After research that lasted some two years and included over a thousand tested devices and the SIMs in them, Karsten Nohl, chief scientist at the Berlin-based Security Research Labs, has concluded that some 500 million SIMs still in use around the world might be vulnerable to the attack.
The hack starts when the attacker sends a command simulating that of the legitimate carrier via SMS to the target device. As the attacker hasn't got the correct encryption key, the phone does not accept the command, but returns an error message signed with the correct key.
The vulnerable SIMs are those that still use the Data Encryption Standard (DES) for encrypting the key. This encryption is easily broken, and can then be used to remotely reconfigure the SIM so that it accepts further instruction such as to install spying apps without the user being aware of it.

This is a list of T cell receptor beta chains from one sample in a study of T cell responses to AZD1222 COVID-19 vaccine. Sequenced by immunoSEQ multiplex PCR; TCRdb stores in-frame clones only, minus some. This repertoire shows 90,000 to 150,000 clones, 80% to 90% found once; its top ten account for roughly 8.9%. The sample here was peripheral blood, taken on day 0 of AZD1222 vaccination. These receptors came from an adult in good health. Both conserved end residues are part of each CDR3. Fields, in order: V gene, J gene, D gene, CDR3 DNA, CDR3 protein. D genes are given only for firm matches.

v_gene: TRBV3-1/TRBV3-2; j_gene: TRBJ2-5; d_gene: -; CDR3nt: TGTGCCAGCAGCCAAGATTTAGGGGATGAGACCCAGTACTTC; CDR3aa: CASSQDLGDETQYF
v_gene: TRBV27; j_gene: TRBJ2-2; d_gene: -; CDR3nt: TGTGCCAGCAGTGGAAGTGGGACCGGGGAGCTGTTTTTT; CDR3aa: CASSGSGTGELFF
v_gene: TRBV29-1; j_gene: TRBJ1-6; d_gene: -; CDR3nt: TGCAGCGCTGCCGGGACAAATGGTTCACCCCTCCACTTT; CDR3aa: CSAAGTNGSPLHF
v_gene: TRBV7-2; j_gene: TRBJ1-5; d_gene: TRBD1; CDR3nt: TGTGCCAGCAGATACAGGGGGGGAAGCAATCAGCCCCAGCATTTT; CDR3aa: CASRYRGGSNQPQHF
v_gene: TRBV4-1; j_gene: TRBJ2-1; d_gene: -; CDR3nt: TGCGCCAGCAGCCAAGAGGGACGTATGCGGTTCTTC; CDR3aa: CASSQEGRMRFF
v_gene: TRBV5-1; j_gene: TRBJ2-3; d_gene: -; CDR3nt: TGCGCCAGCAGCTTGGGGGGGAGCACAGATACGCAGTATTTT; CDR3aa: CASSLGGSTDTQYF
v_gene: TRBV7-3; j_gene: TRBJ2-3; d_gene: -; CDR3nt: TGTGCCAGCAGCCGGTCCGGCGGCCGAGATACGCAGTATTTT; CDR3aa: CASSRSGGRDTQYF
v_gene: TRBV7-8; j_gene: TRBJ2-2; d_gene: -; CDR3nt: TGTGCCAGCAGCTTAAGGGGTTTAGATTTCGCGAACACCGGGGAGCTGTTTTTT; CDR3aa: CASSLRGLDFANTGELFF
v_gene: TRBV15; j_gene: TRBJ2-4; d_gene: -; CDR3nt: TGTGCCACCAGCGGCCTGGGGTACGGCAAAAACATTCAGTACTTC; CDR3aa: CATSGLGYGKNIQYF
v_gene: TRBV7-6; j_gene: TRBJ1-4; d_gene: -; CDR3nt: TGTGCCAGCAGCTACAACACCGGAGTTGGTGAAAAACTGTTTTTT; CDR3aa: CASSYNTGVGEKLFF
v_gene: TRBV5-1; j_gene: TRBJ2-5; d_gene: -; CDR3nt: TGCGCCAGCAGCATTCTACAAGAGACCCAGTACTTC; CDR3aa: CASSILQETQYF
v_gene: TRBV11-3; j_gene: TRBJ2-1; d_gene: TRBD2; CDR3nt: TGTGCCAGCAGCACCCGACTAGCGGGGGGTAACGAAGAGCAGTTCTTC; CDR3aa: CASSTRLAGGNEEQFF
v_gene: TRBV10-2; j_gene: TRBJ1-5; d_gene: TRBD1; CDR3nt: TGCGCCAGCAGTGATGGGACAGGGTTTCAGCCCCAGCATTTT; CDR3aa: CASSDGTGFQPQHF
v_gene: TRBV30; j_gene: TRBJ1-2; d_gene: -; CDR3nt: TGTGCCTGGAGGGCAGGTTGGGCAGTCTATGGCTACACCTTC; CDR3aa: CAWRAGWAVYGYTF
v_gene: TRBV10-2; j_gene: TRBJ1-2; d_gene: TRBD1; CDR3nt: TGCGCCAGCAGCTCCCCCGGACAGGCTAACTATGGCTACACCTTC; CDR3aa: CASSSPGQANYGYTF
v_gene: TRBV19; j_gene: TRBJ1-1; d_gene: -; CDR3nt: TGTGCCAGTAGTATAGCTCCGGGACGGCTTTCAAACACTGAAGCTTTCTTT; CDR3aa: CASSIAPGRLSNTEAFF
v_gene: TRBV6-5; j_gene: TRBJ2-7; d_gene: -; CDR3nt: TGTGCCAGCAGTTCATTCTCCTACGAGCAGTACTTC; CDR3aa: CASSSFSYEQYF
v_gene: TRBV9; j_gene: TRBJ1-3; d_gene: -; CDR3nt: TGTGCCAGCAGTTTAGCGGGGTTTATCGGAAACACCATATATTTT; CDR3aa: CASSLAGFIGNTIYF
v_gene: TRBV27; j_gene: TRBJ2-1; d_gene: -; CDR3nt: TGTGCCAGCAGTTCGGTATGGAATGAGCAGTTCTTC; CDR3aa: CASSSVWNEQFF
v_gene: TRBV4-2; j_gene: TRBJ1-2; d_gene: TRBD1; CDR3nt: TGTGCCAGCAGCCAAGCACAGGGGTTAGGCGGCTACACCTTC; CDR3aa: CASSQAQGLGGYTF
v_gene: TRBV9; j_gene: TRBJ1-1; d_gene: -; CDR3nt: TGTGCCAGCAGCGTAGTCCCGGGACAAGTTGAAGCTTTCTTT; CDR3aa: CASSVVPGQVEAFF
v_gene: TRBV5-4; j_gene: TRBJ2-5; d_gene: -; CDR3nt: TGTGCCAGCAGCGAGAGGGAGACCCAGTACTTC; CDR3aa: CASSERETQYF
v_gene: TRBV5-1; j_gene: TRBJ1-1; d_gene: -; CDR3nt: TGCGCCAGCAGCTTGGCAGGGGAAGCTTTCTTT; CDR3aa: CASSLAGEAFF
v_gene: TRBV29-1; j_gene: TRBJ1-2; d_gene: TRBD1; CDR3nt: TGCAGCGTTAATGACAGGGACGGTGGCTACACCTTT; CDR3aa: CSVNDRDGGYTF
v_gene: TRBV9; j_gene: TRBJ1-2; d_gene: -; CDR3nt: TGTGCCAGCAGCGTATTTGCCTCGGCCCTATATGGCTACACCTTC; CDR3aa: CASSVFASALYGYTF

Knowing the encryption key also allows the attacker to clone the SIM, and use the cloned one to authenticate himself as the user. All in all, it takes around to minutes to effect the attack from any computer.
Nohl has been in contact with the GSM Association about his research and has shared with them the results. He is also scheduled to appear this week at the Black Hat Conference in Vegas, where he will demonstrate the exploit.
But, according to the NYT, he doesn't plan on disclosing in Vegas which operators still use the vulnerable SIM cards, so we can't actually know if we are in danger or not. For that, we'll have to wait for December, when he plans of publishing a list of them at the Chaos Communication Congress.
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